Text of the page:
Dutch settlers in America brought with them the tradition of Sinterklaas and it was in New York, originally called New Amsterdam, that the modern-day Santa Claus was born. In 1809, Washington Irving, author of the creepy The Legend of Sleepy Hollow, published A History of New York, a satirical book that described the Dutch settlers’ Christmas traditions including a jolly St Nicholas who delivered presents and flew over houses in a cart pulled by horses. Then in 1822, a New York newspaper published an anonymous poem entitled A Visit from St. Nicholas written by Clement Moore. The poem, better known as The Night Before Christmas, introduced the eight flying reindeer, and presented a kindly St Nicholas figure.
And yet Santa still had no set image until 1962 when Thomas Nast drew a Civil War soldier with a beard and round belly for the cover of Harper’s Weekly. Over the next thirty years, this figure developed into a more festive Santa Claus and his cloak turned from tan or green to the red he’s known for today. It’s a myth that Coca-Cola invented Santa’s red coat, something the company itself admits, although thanks to Haddon Sundblom’s illustrations, these images of a warm and friendly old man are arguably the most recognisable worldwide.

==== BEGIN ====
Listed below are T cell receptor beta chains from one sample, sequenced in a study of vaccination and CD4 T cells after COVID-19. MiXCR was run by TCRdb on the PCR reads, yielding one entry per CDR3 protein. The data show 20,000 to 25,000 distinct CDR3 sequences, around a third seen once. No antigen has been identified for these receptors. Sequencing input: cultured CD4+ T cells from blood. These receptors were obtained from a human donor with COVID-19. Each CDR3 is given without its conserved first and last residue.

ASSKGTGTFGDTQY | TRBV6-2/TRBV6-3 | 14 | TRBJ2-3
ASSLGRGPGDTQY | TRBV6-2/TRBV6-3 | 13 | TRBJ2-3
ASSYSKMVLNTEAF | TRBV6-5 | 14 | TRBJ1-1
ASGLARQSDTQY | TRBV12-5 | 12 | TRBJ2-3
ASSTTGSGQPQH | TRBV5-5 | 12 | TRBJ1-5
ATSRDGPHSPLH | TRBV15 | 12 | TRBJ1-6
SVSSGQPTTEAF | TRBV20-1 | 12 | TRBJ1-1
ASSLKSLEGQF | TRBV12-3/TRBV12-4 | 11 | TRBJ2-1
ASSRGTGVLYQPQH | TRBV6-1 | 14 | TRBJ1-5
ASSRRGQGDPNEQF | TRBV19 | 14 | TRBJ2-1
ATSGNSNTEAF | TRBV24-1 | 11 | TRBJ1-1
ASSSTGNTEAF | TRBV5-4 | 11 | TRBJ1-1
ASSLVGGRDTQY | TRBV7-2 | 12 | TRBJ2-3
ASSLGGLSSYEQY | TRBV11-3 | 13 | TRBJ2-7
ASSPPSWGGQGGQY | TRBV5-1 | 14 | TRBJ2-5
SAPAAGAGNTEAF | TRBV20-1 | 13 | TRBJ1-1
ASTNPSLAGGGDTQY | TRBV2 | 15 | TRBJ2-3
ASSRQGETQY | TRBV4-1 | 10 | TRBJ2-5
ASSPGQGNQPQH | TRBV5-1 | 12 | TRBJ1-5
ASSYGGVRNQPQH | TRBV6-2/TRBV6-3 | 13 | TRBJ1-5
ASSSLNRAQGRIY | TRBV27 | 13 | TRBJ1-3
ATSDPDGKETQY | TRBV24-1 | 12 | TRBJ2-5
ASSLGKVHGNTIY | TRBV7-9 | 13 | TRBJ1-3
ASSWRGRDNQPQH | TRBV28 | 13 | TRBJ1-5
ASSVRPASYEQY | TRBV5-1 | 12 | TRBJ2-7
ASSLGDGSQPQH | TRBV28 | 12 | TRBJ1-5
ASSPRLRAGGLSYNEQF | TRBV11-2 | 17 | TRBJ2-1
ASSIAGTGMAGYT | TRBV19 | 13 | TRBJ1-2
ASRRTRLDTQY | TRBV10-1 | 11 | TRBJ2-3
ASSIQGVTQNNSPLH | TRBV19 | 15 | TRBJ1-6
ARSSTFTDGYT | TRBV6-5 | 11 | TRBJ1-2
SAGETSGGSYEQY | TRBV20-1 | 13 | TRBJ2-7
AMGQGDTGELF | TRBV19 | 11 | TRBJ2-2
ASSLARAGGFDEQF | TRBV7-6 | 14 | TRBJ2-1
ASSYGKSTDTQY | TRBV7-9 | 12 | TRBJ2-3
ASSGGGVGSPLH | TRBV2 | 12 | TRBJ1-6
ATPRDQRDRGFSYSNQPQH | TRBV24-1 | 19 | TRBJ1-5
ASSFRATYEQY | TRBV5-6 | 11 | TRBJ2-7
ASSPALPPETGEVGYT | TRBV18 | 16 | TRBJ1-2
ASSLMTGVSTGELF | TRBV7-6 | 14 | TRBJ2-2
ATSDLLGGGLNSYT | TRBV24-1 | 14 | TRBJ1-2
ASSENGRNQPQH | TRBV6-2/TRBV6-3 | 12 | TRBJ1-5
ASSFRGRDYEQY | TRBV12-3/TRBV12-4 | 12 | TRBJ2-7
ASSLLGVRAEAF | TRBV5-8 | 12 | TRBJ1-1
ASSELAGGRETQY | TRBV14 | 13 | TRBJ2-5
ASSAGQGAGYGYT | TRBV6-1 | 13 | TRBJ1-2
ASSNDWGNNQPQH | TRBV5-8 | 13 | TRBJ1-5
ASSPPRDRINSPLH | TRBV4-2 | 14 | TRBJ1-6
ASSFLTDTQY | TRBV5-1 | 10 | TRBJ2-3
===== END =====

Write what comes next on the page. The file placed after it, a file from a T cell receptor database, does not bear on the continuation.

These days Father Christmas and Santa Claus are pretty much the same character depending on which side of the Atlantic you live and, like their French cousin Père Noël, they deliver gifts the night before 25 December. Some European countries still refer to him as St Nicholas primarily because there he delivers gifts on the eve of St Nicholas Day which falls on 6 December. In the Netherlands, Sinterklaas (often called De Goede Sint – The Good Saint) is aided by Zwarte Piet and arrives each year by steam boat from Spain in mid-November. For three weeks they travel around the country to find out if children have been well-behaved, visiting them in schools, hospitals, department stores, and even at home. Sinterklaas still provides parents with a stick to beat their children should they misbehave.